Who is Tracy Barnett?
Tracy is an gaming blogger and game designer. You can often find him tweeting about his game experiences as @TheOtherTracy or catch up on his opinions and game development at SandandSteam.net.
Trevor Kidd: Could you tell us a little bit about your gaming background and maybe some information on your current gaming group?
Tracy Barnett: I started with the D&D Red Box back when I was eight. I never really played a session with it, but I rolled up a lot of characters. When I hit college, a buddy at work asked me to join his D&D 3rd Edition game and I was hooked.
I started GMing about six years later, and I haven't really stopped. Right now, my group, which meets semi-weekly, is alternating between a Pathfinder campaign and a Mutants & Masterminds campaign. We're having a lot of fun with both.
Trevor: What's your favorite thing that you're seeing in the D&D Next playtest?
Tracy: I love the amount of DM control that is present. That requires a lot of player/DM trust, but since that's vital for a successful game anyway, leaving some things up to DM discretion is a strong move in my book. As well, the core mechanics seem to allow for a more narrative flow than previous editions, which is something that I love.
Trevor: What elements would you like to see changed in future playtests?
Tracy: If extensive playtesting is going to be successful, then more than the Caves of Chaos needs to be available. A lot of DMs love rolling their own when it comes to setting, campaign, etc. Players are often used to that, too. The materials that have been presented with the current playtest documents are far more limited than what most groups are used to.
Trevor: Is there anything you just didn't like in the current playtest?
Tracy: I didn't particularly care for the Caves adventure. I love story more than anything, so I would like to have seen a more fleshed-out narrative that gives good reason for why the group was going to the Caves in the first place. There were some loose reasons given, but it wasn't enough for me.
Trevor: Is there an adventure that you’d like to see in future playtests? One that gives you more of that story you’re looking for?
Tracy: I'd say, if the team really wants to test if D&D Next can be a system for all editions, a great 3rd Edition adventure would be a good choice. Something like The Red Hand of Doom comes to mind, though that's really long and covers many levels. However, it would be a great stress-test and has a good narrative attached.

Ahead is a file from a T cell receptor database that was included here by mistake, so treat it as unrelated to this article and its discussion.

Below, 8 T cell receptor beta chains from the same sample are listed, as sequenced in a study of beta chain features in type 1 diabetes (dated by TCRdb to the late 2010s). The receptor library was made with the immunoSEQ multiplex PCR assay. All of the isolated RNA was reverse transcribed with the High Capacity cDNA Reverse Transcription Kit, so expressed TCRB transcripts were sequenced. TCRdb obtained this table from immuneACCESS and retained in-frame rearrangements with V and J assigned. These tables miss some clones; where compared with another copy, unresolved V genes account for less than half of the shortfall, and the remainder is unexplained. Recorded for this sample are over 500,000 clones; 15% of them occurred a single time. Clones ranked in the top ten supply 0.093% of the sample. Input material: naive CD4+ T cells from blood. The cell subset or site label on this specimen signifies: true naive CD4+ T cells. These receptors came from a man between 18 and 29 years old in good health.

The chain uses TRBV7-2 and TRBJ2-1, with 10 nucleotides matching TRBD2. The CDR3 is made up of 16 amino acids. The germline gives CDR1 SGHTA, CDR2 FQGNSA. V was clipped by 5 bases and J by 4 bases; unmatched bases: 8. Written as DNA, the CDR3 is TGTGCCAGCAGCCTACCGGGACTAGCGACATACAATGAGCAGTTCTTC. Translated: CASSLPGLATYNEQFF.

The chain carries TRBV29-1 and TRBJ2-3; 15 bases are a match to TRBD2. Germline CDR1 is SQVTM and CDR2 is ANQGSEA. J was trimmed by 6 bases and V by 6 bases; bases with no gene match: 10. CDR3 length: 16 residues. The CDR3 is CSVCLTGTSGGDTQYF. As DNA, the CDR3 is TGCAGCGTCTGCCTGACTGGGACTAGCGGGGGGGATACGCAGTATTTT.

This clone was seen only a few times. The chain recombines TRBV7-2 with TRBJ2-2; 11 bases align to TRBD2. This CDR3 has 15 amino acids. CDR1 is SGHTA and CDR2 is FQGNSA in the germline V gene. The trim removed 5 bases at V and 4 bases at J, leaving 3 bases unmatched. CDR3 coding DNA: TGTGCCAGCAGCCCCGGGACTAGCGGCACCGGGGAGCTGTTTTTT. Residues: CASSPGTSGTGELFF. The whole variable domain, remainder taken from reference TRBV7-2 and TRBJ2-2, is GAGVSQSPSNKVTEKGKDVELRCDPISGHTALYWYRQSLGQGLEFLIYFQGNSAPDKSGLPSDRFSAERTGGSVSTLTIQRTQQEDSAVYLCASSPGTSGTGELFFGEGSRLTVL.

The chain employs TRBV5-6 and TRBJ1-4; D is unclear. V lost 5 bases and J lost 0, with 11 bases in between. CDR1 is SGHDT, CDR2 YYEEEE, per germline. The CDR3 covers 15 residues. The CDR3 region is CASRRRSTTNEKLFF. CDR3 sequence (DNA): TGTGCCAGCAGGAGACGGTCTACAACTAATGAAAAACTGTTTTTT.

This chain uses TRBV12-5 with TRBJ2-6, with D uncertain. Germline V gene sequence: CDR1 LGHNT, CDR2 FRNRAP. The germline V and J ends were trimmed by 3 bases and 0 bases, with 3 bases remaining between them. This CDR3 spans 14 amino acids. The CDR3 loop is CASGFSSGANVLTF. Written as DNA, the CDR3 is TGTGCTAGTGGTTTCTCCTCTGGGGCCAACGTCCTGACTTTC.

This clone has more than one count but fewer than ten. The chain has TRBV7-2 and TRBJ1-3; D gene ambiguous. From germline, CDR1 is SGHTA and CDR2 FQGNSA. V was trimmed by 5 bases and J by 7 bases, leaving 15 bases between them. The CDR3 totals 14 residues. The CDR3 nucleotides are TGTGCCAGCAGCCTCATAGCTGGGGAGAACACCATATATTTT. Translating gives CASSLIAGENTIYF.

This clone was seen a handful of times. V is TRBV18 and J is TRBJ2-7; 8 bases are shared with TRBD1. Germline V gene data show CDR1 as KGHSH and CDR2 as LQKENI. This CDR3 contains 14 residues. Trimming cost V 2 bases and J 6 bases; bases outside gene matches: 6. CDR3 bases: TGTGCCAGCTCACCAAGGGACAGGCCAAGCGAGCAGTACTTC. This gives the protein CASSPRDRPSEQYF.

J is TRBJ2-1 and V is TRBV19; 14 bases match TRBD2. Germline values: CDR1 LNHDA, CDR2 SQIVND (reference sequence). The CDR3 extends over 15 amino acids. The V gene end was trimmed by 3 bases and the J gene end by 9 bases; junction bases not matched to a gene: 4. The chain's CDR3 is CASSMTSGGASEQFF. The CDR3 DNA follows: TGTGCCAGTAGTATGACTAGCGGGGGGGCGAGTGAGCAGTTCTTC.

Trevor: What's your overall feel of the D&D Next playtest so far?
Tracy: I'm excited to see where it goes from here. The goals set out by the design team are laudable, and I want to see more of what they've got planned.
Trevor: What about the design goals has you excited?
Tracy: Gaming, in any system, is all about group ownership. From the moment that a given game group gets their hands on a set of rules and starts a campaign, the rules belong to them, not the creators. Some games fight that, and some games embrace it. I get the feeling that the design team has embraced that idea with D&D Next. By making it modular, it actually has the possibility of appealing to players of all previous editions. They're making a system for all of their players, not just for a certain group of them.
Trevor: What are you really looking forward to seeing in a future playtest?
Tracy: Character generation, with full access to races, classes, backgrounds, and themes. That's what I want to see the most.
Trevor: What one thing does the playtest need to have or do to be successful?
Tracy: Player buy-in. There needs to be a compelling reason for players and DMs to give up whatever fully fleshed-out rules system they're using to play incomplete rules.
Now that we've got a few of these under our belt, I'd like to hear from you to find out who in the D&D community you'd like to see profiled. If you have any suggestions for who should be in the next playtester profiles, please let me know in the comments or send me a PM. Also, if there are any specific questions you'd like to see asked send those my way as well.